See how Seattle’s homelessness crisis stacks up across the country and region
Since the coronavirus first emerged in Seattle and King County, visible homelessness — encampments along greenbelts and sidewalks, RVs parked in neighborhoods and industrial zones — has grown and so, too, have frustration, fear and finger pointing over local officials’ handling of the crisis on top of a crisis.
Early into the pandemic, city and county officials worked quickly to set up new shelters and to pay for hotel stays to keep people with higher health risks out of crowded shelters. At the same time, federal public health guidance encouraged local governments to let people shelter in place — whether that was in a home or outside — so encampments grew as fewer people rotated through shelters.
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Both Seattle and King County have recently received a surge in emergency federal aid, setting off a chain of promises to use the funds to increase emergency and permanent housing.
And, as the 2021 Seattle mayoral candidates hit the campaign trail, homelessness is at the top of many candidates’ policy platforms. Whoever wins will have to work with a Regional Homelessness Authority — designed to place money and decision-making power over homelessness in King County under one roof — and its recently hired first executive director, Marc Dones.
But if you cut away from the political chatter, there’s a lot to be learned from studying the raw data — like who is most affected by this crisis and why a growing region with some of the world’s most successful tech companies is also home to the nation’s third highest metro-area homeless population.
Select a topic below to see data and charts
The national housing crisis is real, and it’s local
Thirty people out of 10,000 in the Evergreen state are homeless.
Forms of homelessness
23% of homeless people in King County live in their cars.
Unsheltered vs. sheltered
Between 47% and 59% of homeless people in their vehicles or outside in the Puget Sound area.
In the U.S., Washington has the fifth largest homeless population.
California leads the nation in homeless population with Washington ranking fifth. Thirty people out of 10,000 in the Evergreen state are homeless.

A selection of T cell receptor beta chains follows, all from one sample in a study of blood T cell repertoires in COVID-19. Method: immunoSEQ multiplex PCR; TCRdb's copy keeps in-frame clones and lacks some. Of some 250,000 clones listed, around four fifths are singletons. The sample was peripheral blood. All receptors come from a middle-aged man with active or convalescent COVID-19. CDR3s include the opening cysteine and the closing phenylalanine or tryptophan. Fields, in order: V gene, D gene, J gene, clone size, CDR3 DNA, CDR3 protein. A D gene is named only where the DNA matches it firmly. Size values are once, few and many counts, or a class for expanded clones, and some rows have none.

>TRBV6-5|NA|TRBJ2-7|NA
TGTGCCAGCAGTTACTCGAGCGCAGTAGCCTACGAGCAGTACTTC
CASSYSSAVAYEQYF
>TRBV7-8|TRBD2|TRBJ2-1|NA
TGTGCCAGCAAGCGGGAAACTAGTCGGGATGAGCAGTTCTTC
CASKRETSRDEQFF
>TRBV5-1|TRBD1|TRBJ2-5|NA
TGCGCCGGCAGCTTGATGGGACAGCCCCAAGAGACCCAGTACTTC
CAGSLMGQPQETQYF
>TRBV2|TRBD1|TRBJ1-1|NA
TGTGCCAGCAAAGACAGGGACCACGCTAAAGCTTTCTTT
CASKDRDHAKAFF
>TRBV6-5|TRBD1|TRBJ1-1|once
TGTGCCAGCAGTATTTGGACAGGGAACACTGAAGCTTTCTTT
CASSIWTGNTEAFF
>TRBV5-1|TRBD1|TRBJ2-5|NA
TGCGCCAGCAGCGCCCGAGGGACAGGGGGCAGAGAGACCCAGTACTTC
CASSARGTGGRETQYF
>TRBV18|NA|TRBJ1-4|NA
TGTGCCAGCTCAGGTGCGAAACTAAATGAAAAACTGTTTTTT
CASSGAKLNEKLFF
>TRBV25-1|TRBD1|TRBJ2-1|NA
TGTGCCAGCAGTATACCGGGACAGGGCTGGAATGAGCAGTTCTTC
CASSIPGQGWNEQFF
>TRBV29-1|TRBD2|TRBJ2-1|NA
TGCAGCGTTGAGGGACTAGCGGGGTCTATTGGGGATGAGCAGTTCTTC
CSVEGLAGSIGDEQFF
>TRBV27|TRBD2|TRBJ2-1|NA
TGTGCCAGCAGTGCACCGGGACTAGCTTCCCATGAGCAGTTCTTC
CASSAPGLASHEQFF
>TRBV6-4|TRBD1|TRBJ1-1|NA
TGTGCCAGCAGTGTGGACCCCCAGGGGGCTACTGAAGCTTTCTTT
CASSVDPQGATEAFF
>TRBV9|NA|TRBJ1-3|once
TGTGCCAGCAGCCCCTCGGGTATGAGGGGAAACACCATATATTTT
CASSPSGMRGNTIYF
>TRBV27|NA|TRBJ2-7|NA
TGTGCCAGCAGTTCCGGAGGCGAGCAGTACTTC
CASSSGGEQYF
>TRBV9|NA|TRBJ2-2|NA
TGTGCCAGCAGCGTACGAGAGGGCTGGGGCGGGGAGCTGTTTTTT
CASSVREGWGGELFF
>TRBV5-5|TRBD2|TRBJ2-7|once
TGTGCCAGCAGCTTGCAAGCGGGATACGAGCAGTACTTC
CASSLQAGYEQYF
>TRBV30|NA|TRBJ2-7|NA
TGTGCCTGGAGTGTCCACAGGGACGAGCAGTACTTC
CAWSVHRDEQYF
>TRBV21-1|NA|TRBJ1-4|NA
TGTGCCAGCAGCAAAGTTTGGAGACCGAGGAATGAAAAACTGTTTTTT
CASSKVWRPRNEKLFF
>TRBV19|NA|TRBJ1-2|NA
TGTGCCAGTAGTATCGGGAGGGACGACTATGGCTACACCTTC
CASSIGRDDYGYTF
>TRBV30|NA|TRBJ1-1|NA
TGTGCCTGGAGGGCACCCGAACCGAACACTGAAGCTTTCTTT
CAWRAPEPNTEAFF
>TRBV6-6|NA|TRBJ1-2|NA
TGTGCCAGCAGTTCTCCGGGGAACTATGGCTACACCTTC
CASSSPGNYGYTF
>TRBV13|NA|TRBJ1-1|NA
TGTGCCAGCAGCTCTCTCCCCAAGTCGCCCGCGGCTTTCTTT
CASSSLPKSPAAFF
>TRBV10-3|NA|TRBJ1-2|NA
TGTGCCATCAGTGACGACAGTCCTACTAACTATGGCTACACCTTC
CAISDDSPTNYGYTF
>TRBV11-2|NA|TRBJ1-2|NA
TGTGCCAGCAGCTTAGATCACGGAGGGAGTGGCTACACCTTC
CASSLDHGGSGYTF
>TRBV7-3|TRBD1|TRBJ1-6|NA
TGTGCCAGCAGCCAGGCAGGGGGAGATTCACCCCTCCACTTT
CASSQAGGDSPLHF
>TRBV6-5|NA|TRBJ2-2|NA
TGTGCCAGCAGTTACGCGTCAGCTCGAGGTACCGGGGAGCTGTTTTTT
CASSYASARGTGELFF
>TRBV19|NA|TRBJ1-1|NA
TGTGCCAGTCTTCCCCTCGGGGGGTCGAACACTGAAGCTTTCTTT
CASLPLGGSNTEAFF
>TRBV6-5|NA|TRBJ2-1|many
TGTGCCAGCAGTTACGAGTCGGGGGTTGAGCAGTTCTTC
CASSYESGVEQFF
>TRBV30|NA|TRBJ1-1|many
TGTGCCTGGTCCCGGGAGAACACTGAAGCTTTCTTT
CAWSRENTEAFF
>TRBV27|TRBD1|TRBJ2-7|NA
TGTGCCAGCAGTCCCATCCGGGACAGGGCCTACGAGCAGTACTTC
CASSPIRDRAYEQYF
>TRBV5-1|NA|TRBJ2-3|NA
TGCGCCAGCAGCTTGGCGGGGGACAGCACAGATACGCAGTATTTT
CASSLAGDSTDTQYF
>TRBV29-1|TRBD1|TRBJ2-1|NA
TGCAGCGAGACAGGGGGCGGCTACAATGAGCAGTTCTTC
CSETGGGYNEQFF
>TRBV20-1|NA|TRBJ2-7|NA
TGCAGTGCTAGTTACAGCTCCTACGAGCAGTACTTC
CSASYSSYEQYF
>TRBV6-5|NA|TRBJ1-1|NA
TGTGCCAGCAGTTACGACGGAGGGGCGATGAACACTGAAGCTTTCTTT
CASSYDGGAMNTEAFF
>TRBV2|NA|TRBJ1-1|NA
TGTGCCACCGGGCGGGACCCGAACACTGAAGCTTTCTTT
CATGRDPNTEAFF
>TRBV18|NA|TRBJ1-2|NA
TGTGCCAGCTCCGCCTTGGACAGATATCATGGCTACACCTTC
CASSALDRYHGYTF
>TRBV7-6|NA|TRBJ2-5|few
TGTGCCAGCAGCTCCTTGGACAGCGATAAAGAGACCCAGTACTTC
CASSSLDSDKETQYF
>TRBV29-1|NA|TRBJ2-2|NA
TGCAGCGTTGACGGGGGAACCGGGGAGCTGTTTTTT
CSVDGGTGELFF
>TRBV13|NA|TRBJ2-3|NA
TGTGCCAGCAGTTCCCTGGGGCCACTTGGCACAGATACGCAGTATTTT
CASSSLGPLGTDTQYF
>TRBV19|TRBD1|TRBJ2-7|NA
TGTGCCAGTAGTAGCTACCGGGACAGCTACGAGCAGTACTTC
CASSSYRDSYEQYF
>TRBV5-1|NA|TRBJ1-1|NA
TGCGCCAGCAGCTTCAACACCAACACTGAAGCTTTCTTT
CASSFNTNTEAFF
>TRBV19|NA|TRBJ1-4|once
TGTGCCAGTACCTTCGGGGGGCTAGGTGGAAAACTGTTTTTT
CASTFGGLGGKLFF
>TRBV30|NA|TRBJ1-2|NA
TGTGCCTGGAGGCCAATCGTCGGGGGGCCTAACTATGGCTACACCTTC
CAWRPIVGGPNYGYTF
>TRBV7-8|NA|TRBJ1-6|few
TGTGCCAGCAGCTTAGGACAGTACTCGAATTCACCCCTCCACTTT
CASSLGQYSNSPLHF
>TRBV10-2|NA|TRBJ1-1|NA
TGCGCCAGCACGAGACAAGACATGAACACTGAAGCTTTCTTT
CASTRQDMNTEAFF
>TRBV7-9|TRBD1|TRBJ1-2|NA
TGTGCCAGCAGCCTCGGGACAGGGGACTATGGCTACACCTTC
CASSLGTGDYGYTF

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Seattle ranks third in the nation for homeless population by metro area
Homelessness has grown in Seattle and King County by more than 30% since 2010. However, that rate is greatly outpaced by many California cities, including Los Angeles and San Francisco.
Forms of homelessness in 2020
While people living outside might trigger the most fervent public and political discourse, many more homeless people in King County live in emergency shelter, vehicles and temporary housing combined.
Unsheltered vs. sheltered
During the latest homeless census, a one-night count done in January 2020, more than 5,500 people were counted as living unsheltered in Seattle and across King County. Known as the Point-In-Time count, this practice is the most widely used for tracking homelessness across the U.S., but its accuracy is spotty.
People have to sleep — but where?
Tents in Seattle’s urban center have increased by more than 50% during the pandemic.
Tiny house villages
Seattle has nearly 300 tiny homes for homeless people.
Race & gender
One quarter of people experiencing homelessness in King County are Black.
A survey, completed by researchers and students from Seattle Pacific University and University of Washington, found more than 800 tents in Seattle in spring and summer 2019, before the pandemic. With shelters offering decreased capacity and hotel spaces for homeless people limited, the number of tents in Seattle’s urban center has increased by more than 50% since the onset of the pandemic, according to the survey.
Source: Karen Snedker (Seattle Pacific University) and Charles Lanfear (University of Washington)
Tiny house villages
In 2021, proponents of tiny homes set a goal to double the number of tiny house villages in Seattle as a safer shelter alternative compared to crowded, open-room shelters.
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Breakdown by race
Homelessness disproportionately affects people of color in the Puget Sound area. Black people represented 7% of King County's population in 2020 but made up 25% of the homeless population. And while American Indian and Alaska Native people were 1% of the county population, they were 15% of the homeless population.
HoverClick on the chart to highlight an individual race
Breakdown by gender
Homelessness and unsheltered rates among transgender people are increasing at an astounding pace, according to a recent report by the National Alliance to End Homelessness using Point-in-Time Count data. The number of adult transgender individuals experiencing homelessness in the U.S. increased 88% since 2016.
* Total does not equal 100% because gender is unknown for approximately 3% of the homeless population in Pierce County.